The business environment does not rule out tax increases, with 77% of business leaders in Romania, surveyed by PwC, saying they foresee tax changes, according to an analysis by Daniel Anghel, Partner and Leader of the Tax and Legal Advisory Department, PwC Romania.
“Not surprisingly, if we look at the forecasts made earlier this year, the Romanian economy has recovered from last spring’s slump and is likely to reach a plus of over 7% in 2021. I say unsurprising because the perception of the business environment was positive since the first months of the year when our PwC CEO Survey noted that the optimism of business leaders reached a record level for the last decade. But they also expressed a number of fears. The main concern is that rising public debt – including on the back of pandemic support measures – could trigger changes in fiscal policy,” says Daniel Anghel.
In practice, business does not rule out tax increases, even though there have been many assurances that there is no such intention. The share of those who foresee tax changes (77%) is higher than those who think the economy will do well (60%), and the reason cited by business executives – the increase in public debt – is justified as long as its growth has been galloping in the last two years, climbing from 35% of GDP in 2019 to 50% in July 2021. The state has been borrowing a lot lately, both to support the economy in the context of the health crisis, but especially to finance current and investment spending provided for by the budget law. In fact, the need for funding for support measures (tax deferrals, temporary tax breaks, etc.) has not been very high in Romania, but around 2-3% of GDP, according to IMF data, which places Romania last in the EU in this respect. In the EU, governments have allocated significant percentages of GDP to help economies, which has been reflected in a steep rise in deficits. The result was that the aggregate general government deficit at EU level rose to around 7% of GDP last year. With the economic recovery and the phasing out of the measures imposed by the health crisis, deficits in Member States will narrow, with the prospect of the EU average falling to 4% of GDP next year. Implicit in this is the fact that the public debt-to-GDP ratio at EU level will peak again in 2021.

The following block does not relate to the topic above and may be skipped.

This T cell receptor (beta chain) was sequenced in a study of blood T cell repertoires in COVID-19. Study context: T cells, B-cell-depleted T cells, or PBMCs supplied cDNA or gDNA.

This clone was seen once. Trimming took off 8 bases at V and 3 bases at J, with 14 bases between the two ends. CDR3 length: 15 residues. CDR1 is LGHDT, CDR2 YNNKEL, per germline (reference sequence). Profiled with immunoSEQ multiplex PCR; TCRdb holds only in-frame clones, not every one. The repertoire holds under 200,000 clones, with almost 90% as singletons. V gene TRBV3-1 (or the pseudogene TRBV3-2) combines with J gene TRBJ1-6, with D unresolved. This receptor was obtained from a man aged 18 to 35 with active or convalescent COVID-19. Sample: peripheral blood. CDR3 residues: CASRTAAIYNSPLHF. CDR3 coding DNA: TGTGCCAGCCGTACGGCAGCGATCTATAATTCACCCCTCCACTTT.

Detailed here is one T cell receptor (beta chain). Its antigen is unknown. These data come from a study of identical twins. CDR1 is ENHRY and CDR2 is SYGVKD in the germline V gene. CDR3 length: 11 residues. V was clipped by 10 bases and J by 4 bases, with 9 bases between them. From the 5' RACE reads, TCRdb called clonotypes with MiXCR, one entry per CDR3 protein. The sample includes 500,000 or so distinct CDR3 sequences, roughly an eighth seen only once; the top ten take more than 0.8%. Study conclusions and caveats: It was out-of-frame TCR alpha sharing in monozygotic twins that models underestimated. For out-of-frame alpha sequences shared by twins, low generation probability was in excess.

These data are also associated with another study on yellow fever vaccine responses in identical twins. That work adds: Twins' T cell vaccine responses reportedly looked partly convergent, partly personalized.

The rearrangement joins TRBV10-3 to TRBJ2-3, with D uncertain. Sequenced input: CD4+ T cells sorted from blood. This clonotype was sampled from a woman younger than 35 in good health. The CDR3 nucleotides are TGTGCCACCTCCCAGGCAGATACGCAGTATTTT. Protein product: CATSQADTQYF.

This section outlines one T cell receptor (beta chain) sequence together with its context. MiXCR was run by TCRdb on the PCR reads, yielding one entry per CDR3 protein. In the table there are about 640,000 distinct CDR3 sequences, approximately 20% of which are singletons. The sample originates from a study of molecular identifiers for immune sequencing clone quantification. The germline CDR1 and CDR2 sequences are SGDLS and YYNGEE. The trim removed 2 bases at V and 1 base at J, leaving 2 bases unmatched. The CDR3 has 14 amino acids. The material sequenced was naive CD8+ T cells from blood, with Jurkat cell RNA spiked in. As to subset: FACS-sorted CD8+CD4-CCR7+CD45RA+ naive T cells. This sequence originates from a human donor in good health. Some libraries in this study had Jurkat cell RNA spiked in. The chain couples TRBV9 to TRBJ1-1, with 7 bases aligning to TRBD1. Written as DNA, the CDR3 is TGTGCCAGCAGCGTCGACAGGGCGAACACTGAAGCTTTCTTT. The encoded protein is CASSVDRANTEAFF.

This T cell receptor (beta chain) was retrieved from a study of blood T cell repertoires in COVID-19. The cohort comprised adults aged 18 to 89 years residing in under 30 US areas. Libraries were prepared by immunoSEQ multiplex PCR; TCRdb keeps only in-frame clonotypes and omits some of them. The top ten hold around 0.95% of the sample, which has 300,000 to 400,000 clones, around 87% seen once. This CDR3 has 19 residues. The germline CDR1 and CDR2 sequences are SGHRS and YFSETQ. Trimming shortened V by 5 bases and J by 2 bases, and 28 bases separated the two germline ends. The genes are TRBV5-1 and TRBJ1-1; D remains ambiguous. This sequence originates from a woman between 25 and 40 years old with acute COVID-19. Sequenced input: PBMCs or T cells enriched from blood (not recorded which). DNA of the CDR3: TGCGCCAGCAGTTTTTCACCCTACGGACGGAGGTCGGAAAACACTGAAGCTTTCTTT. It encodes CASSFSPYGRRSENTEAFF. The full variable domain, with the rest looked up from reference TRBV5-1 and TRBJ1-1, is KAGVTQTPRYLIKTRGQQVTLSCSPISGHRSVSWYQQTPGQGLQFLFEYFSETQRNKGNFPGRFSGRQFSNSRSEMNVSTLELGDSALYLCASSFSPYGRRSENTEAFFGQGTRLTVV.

According to Anghel, unlike other member states, Romania entered 2020 already with an accelerating budget deficit as a result of rigid budget spending – on staff and pensions – of around 80% of total budget expenditure. While spending has been increasing year on year, revenue has remained flat, even slightly decreasing.
The latest European report “Taxation trends in EU 2021” shows that Romania collects 26% of GDP from taxes and social contributions, second last in the EU, where the average is around 40% of GDP. The government’s target now is to bring the deficit down to 2.9% of GDP by 2024. So a few years of fiscal consolidation on both the expenditure and revenue side would follow. Of course, tax increases are not imminent. In the current context, given that we still have an uncertain health situation, such a decision would be completely inappropriate, but in the longer term it cannot be ruled out. This brings us back to the discussion about Romania’s tax system and the long-standing problems of tax collection, and the business community knows that sustainable, healthy economic growth cannot be achieved solely on the basis of consumption, which attracts new borrowing and increased debt.
In the PwC survey, business leaders said the number one priority for the government is to create an efficient tax system. This priority even surpassed the requirement to improve infrastructure, which for many years has been at the top of business expectations of government. Through the National Recovery and Resilience Plan, the government has pledged to close loopholes and distortions in the tax code to identify areas from which to raise more budget revenue.
“Tax consolidation would therefore mean increased budget revenue thanks to a tax system that includes more taxpayers than before, and therefore more equity between them. The reality is that, in addition to the much debated causes of poor collection – computerisation and reform of the ANAF, exemptions for various categories, evasion and fraud – there is another cause, which is less well analysed because of the structure of the economy: too few taxpayers. For example, of the 1.2 million legal entities active for tax purposes, according to ANAF data, around 120 000 pay income tax, which does not automatically mean that they pay into the budget, because some of them make losses. So the vast majority of companies are micro enterprises. Under these circumstances, the exemptions that were given before the pandemic, whether it was for corporate tax, income tax, social contributions or VAT, have further eroded the budget revenue without creating the efficient tax system that the business sector considered a priority. In conclusion, we see that business has reached a certain degree of maturity and understands that without an efficient tax system that includes both tax legislation and the budget, there will be no real economic growth. Such an approach puts positive pressure on the government, which will have to take concrete measures in the fiscal-budgetary area next year, once the pandemic is over and the temporary fiscal easing measures accepted by the European Commission are phased out,” concludes Anghel.
Edited for English by: Service For Life SRL